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  1. EARTH AND SPACE SCIENCE Chapter 8 The Rock Record 8.2 Determining Absolute Age

  2. 8.2 Determining Absolute Age Objectives • Summarize the limitations of using the rates of erosion and deposition to determine the absolute age of rock formations. • Describe the formation of varves. • Explain how the process of radioactive decay can be used to determine the absolute age of rocks.

  3. Introduction • When judging the relative age of a rock unit, one is only comparing it as older or younger than other rock units. • To further understand Earth’s history, it is necessary to determine the absolute age of a rock formation. • Absolute age is the numeric age of an object or event, often stated in years before present, as established by an absolute-dating process, such as radiometric dating.

  4. Absolute Dating Methods • A variety of methods are used to arrive at an absolute age. • Some methods may involve geologic processes that can be observed and measured over time. • Other methods may involve examining the chemical composition of certain materials in rocks.

  5. Absolute Dating Methods • Rates of erosion can be used to estimate the age of a stream. • Determination by measuring erosion rates is only practical for studying geologic features that have formed within the past 10,000 to 20,000 years. • Rates of erosion can vary greatly over millions of years. • Average rates of deposition for sedimentary rocks can also be calculated.

  6. Absolute Dating Methods • One can, in general, expect about 30 cm of common sedimentary rock to be deposited over 1,000 years. • A particular sedimentary layer, however, may not have been deposited at an average rate. • A flood, for example, can deposit several meters of sediment in one day. • Rate of deposition may slow down considerably under certain circumstances as well. • Because of variability in rates of erosion and deposition, measurement of these processes is a poor way to determine absolute age.

  7. Absolute Dating Methods • A varve is a banded layer of sand and silt that is deposited annually in a lake, especially near ice sheets or glaciers, and that can be used to determine absolute age (in context). • Varves appear as light colored bands of course sands and darker bands of finer silt particles. • During summer, when snow and ice melt rapidly, a rush of water can carry large amounts of sediment into a lake. • Most of the course particles settle quickly to form a layer on the bottom of the lake. • As winter approaches and the water freezes, clay particles that are still suspended in the water then settle slowly to form an fine overlying layer.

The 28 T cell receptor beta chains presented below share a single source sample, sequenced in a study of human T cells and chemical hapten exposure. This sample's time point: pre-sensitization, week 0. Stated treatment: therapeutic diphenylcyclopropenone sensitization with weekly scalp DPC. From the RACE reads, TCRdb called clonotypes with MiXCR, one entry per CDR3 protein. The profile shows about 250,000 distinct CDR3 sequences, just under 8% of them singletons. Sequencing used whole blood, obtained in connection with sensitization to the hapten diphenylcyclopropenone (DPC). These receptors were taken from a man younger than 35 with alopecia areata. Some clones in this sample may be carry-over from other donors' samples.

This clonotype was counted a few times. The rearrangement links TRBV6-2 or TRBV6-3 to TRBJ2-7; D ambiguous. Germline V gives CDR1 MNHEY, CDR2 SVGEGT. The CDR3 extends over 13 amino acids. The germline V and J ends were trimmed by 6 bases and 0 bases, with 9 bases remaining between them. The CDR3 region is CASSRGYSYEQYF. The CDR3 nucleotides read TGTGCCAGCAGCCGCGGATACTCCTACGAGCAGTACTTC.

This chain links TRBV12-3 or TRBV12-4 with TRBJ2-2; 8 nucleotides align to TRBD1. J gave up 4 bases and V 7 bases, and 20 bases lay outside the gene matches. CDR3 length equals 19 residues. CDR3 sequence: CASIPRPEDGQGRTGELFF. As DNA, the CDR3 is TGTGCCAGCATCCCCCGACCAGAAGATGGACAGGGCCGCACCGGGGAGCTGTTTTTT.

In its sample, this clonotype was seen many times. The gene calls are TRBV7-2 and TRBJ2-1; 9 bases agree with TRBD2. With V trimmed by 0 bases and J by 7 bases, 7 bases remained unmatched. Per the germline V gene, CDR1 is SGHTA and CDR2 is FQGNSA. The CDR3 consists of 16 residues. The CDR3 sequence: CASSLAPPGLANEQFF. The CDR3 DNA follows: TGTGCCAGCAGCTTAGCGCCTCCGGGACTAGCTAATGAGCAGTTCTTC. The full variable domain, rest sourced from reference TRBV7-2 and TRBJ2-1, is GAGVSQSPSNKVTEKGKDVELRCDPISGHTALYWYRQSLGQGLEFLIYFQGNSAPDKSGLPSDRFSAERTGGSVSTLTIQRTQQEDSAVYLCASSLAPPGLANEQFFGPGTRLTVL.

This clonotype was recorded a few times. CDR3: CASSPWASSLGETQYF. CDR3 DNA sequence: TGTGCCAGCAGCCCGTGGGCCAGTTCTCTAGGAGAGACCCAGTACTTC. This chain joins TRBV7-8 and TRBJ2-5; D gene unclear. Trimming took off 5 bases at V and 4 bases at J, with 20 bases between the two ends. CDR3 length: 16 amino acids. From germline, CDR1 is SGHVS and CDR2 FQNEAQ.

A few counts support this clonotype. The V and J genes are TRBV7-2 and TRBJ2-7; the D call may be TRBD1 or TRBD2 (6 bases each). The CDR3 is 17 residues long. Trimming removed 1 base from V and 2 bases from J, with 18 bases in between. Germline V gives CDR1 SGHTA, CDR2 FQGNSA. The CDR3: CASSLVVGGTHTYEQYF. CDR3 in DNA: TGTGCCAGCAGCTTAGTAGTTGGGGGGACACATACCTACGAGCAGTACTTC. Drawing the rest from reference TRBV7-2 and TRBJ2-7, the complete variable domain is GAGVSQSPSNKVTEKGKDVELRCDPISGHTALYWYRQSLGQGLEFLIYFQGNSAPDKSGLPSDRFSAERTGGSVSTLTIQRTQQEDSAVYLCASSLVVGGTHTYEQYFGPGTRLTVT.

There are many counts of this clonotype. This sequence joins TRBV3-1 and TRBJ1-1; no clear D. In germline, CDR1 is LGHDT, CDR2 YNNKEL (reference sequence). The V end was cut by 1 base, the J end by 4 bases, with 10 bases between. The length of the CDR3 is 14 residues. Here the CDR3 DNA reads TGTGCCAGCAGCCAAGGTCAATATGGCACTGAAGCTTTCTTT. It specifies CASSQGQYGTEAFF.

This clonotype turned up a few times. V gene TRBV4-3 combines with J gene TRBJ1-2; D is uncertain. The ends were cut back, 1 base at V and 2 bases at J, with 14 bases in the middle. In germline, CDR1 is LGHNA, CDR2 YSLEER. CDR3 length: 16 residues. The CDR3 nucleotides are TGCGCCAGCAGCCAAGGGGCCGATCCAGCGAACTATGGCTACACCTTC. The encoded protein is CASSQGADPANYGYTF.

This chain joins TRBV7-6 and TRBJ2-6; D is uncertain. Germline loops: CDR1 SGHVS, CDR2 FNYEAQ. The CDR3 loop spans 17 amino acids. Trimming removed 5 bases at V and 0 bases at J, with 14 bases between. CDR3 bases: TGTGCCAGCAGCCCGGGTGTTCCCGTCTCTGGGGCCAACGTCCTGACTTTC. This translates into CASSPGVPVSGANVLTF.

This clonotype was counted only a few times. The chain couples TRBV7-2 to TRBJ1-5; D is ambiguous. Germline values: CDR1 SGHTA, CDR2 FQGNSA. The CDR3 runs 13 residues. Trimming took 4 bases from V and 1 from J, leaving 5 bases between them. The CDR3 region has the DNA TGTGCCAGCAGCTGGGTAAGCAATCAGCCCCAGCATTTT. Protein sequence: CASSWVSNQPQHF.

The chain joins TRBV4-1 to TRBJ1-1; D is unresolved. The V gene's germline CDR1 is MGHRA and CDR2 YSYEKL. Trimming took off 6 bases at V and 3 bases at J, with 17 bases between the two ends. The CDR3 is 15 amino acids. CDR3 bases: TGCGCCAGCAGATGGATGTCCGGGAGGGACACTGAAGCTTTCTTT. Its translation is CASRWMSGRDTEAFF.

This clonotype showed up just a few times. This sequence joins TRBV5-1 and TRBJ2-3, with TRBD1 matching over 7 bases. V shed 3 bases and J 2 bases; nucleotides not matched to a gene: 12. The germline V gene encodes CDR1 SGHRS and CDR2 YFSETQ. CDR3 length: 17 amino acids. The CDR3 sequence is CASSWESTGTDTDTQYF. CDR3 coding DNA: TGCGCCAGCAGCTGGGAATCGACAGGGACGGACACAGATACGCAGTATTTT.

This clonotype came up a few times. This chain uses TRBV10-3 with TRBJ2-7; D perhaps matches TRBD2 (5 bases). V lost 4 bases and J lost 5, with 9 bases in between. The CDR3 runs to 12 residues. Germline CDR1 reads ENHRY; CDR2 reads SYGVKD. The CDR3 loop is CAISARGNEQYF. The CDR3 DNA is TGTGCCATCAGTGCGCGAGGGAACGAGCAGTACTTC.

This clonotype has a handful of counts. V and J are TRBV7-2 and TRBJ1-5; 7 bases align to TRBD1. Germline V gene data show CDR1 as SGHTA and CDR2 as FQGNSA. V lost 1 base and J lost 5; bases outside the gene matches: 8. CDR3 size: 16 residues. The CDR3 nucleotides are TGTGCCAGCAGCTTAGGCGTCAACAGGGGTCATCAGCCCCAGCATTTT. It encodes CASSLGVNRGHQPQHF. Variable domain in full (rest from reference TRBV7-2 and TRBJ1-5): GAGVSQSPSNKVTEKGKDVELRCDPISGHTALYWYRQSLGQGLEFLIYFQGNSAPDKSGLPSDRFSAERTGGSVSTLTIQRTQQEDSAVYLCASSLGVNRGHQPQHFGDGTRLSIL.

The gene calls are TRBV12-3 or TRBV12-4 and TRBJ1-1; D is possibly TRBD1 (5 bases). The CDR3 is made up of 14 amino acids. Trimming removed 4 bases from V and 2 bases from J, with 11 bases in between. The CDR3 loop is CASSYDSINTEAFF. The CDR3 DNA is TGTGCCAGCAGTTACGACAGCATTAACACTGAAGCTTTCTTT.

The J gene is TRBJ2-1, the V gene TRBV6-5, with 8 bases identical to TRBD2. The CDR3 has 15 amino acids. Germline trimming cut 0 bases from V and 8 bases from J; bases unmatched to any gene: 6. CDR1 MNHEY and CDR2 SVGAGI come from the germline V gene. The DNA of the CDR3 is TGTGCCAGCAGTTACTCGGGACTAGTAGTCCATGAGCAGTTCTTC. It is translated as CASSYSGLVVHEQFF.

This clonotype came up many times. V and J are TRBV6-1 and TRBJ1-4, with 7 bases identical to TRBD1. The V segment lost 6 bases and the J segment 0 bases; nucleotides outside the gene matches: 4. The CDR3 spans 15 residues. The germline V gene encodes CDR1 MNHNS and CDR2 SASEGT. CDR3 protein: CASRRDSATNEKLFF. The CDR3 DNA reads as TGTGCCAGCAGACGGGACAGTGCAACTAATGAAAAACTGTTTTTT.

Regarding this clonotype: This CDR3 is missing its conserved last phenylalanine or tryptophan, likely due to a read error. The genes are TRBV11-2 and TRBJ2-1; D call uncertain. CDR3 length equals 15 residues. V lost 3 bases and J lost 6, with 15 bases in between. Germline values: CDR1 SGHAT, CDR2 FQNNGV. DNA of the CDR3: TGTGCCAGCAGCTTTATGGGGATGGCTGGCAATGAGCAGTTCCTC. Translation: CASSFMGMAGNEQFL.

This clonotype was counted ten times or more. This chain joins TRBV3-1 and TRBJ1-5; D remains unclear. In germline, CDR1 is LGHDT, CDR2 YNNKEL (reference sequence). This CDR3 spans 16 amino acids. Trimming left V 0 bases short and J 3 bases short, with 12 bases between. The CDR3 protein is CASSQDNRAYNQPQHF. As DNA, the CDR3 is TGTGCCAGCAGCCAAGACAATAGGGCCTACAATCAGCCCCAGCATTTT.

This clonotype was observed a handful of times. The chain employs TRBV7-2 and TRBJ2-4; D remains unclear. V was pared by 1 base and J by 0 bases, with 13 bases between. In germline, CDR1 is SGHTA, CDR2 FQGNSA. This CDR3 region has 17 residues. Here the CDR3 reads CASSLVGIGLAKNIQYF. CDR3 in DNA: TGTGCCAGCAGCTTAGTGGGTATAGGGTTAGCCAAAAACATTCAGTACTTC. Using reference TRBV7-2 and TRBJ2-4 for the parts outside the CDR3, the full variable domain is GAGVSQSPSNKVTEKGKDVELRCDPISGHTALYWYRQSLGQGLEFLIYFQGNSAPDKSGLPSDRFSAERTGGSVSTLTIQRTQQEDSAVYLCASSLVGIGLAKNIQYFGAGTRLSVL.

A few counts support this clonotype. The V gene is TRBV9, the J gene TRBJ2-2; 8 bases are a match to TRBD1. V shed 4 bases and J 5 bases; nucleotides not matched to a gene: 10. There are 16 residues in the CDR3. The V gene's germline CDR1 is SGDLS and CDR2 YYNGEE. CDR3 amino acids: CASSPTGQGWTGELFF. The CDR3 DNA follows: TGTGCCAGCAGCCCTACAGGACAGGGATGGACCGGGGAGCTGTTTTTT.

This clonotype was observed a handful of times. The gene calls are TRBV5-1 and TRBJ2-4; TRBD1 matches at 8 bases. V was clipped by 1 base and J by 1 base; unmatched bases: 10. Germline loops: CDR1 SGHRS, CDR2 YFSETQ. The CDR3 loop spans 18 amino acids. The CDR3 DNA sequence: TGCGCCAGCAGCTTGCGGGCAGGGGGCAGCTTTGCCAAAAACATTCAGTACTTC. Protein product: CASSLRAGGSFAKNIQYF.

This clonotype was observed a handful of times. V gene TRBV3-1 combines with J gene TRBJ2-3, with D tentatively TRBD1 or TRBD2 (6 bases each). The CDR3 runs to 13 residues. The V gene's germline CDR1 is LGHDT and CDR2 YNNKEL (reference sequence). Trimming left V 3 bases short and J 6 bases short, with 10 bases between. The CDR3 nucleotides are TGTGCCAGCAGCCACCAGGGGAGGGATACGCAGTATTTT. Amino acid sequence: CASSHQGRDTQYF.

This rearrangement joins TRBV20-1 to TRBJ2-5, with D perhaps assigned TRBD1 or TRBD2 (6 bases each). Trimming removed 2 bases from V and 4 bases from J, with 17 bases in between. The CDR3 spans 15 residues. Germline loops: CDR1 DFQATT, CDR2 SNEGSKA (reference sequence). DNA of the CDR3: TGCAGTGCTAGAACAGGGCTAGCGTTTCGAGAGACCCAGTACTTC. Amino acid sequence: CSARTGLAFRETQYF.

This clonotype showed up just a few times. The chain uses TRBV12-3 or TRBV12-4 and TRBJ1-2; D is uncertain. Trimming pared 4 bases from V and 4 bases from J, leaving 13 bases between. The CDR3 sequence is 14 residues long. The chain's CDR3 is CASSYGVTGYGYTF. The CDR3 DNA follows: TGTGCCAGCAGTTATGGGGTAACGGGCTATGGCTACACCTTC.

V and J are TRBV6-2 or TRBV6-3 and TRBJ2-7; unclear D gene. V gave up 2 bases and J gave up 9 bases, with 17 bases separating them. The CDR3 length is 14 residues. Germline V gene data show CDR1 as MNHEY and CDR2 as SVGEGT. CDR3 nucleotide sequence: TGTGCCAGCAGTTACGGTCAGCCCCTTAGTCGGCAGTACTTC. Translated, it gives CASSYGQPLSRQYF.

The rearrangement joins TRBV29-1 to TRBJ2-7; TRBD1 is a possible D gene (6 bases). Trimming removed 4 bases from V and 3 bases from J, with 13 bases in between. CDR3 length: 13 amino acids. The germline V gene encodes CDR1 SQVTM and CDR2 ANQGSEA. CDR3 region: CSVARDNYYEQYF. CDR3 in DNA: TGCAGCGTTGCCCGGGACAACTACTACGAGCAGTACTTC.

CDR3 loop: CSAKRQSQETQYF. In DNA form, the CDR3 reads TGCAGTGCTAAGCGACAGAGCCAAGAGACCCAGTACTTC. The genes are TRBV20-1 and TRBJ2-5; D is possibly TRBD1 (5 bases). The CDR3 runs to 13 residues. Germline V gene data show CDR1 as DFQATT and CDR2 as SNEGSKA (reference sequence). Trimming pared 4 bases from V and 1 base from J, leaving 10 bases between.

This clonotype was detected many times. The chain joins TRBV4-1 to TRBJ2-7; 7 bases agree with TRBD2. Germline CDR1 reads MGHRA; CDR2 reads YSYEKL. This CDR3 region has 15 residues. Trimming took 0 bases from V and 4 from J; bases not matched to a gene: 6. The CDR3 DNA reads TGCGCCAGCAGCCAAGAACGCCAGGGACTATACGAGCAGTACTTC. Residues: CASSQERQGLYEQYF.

8. Radiometric Dating • Isotopes are atoms of the same element that have different numbers of neutrons. • Rocks generally contain small amounts of radioactive isotopes. • Isotopes undergo radioactive decay, releasing particles and/or energy, in order to reach a more stable state. • Scientists can use the radioactive decay process to determine the age of certain rocks because the rate of radioactive decay for a particular isotope is constant and cannot be changed.

  9. Radiometric Dating • Scientists can measure the amount of radioactive parent isotope (original radioactive isotope) and compare that to the amount of newly formed stable daughter product. • The relative proportion of radioactive parent isotope to stable daughter product can then be used to determine the age of the object. • Half-life is the time required for half of a sample of radioactive isotope to break down into the stable daughter product. • For example, if you begin with 100 grams of radioactive parent isotope, after one half-life, you will have 50 grams of radioactive parent isotope and 50 grams of stable daughter product.

  10. Radiometric Dating • After the next half-life, you will have 25 grams of radioactive parent isotope and 75 grams of stable daughter product. • After yet another half-life, you will be left with 12.5 grams of radioactive parent isotope and 87.5 grams of stable daughter product (and so on). • Comparing parent or daughter isotopes only works when the sample has not lost or gained radioactive parent isotopes or daughter product. • If too little or too much time has passed, an accurate reading may not be possible with the chosen isotopes to measure.

  11. Radiometric Dating • Also, if the isotope you are measuring wasn’t in the sample to begin with, accurate results are impossible. • In order to date an inorganic rock, you would not use carbon-14 dating – why? • If you were dating a dinosaur bone, you would not use carbon-14 dating – why? • If you were dating a woolly mammoth, you would not use potassium/argon dating – why?

  12. Carbon Dating • Materials containing organic remains less than 70,000 years old can be dated using carbon-14. • When using radiocarbon dating, one looks for the small percentage of carbon-14 that was bonded with oxygen to form carbon dioxide that was taken in by plants and incorporated into the organic structure of plants (and then animals as they ate the plants). • Carbon-14 has a 5,730 year half-life and undergoes beta decay to become nitrogen-14.

  13. References • Erosion and Deposition - • Varve - • Radioactive Decay - • Half-life -